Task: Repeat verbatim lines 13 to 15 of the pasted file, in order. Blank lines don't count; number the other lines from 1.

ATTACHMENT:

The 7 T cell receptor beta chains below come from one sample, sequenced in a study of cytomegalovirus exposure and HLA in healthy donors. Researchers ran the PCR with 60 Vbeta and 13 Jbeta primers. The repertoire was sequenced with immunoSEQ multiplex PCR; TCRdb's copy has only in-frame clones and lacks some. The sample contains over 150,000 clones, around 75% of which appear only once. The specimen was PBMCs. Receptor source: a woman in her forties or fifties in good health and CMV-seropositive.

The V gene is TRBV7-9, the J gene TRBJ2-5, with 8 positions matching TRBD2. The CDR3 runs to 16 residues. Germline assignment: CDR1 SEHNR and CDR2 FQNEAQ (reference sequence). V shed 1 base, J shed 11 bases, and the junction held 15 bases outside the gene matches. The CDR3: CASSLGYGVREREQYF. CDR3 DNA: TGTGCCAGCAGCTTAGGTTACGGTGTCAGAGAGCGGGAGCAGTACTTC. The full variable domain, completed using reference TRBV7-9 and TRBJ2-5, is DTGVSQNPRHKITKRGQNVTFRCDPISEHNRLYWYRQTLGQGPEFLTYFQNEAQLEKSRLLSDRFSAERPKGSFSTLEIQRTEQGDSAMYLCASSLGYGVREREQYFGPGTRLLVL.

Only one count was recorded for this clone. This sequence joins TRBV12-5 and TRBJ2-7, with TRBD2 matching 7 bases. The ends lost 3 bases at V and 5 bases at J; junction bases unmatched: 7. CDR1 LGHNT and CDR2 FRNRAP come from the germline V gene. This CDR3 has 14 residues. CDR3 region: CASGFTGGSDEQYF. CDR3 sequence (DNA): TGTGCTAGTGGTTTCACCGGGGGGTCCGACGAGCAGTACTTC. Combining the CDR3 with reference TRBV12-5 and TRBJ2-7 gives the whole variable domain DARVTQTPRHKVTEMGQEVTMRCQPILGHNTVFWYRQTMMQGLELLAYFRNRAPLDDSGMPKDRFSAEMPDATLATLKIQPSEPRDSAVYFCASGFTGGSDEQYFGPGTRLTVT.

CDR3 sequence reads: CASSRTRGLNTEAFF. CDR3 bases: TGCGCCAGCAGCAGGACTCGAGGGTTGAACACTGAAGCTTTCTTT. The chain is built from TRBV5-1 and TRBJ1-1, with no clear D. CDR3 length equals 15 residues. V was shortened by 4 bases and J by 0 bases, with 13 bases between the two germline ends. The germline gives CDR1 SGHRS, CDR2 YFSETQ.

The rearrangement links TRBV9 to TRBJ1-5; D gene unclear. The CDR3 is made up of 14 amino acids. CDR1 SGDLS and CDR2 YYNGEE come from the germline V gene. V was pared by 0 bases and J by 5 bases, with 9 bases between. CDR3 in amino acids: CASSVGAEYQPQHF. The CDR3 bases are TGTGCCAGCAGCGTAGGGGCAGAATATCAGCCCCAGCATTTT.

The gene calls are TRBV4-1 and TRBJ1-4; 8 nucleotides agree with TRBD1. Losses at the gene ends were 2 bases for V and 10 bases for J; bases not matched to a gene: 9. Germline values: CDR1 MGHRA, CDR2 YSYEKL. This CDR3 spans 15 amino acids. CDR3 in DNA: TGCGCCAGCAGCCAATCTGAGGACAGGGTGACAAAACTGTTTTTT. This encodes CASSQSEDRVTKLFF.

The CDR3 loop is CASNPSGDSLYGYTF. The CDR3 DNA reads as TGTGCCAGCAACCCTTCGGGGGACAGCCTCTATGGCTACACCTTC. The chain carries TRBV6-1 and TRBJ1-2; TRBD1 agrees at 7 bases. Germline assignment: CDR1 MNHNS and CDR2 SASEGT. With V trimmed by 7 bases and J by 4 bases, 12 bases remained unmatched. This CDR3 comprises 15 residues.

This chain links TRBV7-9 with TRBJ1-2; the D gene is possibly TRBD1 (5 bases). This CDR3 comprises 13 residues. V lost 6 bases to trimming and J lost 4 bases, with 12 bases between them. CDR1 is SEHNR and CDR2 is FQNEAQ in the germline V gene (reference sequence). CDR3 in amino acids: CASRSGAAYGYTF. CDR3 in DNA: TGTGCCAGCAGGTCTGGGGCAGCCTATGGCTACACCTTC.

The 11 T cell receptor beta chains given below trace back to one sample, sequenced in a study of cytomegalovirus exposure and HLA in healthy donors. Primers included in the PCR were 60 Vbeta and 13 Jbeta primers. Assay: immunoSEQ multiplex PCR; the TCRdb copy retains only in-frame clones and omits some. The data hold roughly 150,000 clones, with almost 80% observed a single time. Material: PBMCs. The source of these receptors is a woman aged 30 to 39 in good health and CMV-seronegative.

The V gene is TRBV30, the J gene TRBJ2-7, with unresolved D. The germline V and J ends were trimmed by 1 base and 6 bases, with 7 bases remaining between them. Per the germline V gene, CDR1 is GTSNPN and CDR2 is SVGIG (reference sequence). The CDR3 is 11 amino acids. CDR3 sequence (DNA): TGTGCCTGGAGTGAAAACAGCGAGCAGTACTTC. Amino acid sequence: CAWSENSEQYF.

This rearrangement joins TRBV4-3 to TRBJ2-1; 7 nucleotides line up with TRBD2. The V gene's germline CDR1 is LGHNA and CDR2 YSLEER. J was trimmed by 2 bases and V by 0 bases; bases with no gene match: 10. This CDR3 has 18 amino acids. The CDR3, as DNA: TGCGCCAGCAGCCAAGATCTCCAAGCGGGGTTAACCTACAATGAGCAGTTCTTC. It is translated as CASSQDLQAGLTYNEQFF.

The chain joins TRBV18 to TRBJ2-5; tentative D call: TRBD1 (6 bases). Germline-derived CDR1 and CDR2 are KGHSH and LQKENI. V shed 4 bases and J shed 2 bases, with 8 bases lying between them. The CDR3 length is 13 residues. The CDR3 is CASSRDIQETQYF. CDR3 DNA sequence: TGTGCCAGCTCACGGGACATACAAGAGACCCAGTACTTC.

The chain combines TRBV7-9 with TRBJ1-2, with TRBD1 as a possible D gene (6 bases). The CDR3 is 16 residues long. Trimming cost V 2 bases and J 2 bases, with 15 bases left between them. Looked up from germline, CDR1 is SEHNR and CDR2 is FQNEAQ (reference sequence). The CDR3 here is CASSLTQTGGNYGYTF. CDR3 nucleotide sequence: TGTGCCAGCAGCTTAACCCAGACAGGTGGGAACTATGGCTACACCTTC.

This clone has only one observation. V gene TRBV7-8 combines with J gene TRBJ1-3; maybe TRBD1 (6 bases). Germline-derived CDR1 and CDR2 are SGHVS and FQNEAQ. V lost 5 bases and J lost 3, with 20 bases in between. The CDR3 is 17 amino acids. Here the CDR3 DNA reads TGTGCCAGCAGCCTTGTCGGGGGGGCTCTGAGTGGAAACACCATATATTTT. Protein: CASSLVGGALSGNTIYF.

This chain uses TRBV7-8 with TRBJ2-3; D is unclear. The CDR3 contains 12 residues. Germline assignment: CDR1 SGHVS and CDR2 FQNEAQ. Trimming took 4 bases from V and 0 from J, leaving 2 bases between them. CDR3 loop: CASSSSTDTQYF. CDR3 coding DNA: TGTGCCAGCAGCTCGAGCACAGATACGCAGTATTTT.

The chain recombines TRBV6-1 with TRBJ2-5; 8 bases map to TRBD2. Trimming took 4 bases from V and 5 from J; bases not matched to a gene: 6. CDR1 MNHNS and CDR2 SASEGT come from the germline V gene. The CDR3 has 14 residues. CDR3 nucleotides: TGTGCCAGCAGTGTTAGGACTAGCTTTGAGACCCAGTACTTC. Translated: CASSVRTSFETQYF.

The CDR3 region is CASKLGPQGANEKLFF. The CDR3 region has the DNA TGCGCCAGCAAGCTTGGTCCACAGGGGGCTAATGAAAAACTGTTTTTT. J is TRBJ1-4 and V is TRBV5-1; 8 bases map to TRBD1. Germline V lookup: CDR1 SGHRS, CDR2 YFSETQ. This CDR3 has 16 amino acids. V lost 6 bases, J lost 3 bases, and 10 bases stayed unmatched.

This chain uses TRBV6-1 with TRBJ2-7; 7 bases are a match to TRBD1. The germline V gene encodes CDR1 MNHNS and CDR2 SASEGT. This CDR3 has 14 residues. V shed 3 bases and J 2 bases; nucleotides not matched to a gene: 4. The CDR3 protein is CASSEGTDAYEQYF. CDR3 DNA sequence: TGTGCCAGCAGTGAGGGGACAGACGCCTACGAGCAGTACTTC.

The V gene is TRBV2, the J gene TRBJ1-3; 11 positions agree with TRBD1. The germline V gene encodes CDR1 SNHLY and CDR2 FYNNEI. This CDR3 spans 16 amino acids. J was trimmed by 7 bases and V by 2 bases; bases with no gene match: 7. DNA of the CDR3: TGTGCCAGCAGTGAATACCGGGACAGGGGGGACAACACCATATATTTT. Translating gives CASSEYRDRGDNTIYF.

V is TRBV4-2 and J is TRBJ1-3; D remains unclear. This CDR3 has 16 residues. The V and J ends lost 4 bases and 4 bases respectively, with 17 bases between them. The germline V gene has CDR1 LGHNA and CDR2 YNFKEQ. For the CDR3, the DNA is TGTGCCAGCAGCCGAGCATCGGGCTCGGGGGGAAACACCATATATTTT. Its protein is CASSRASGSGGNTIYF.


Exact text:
The chain combines TRBV7-9 with TRBJ1-2, with TRBD1 as a possible D gene (6 bases). The CDR3 is 16 residues long. Trimming cost V 2 bases and J 2 bases, with 15 bases left between them. Looked up from germline, CDR1 is SEHNR and CDR2 is FQNEAQ (reference sequence). The CDR3 here is CASSLTQTGGNYGYTF. CDR3 nucleotide sequence: TGTGCCAGCAGCTTAACCCAGACAGGTGGGAACTATGGCTACACCTTC.

This clone has only one observation. V gene TRBV7-8 combines with J gene TRBJ1-3; maybe TRBD1 (6 bases). Germline-derived CDR1 and CDR2 are SGHVS and FQNEAQ. V lost 5 bases and J lost 3, with 20 bases in between. The CDR3 is 17 amino acids. Here the CDR3 DNA reads TGTGCCAGCAGCCTTGTCGGGGGGGCTCTGAGTGGAAACACCATATATTTT. Protein: CASSLVGGALSGNTIYF.

This chain uses TRBV7-8 with TRBJ2-3; D is unclear. The CDR3 contains 12 residues. Germline assignment: CDR1 SGHVS and CDR2 FQNEAQ. Trimming took 4 bases from V and 0 from J, leaving 2 bases between them. CDR3 loop: CASSSSTDTQYF. CDR3 coding DNA: TGTGCCAGCAGCTCGAGCACAGATACGCAGTATTTT.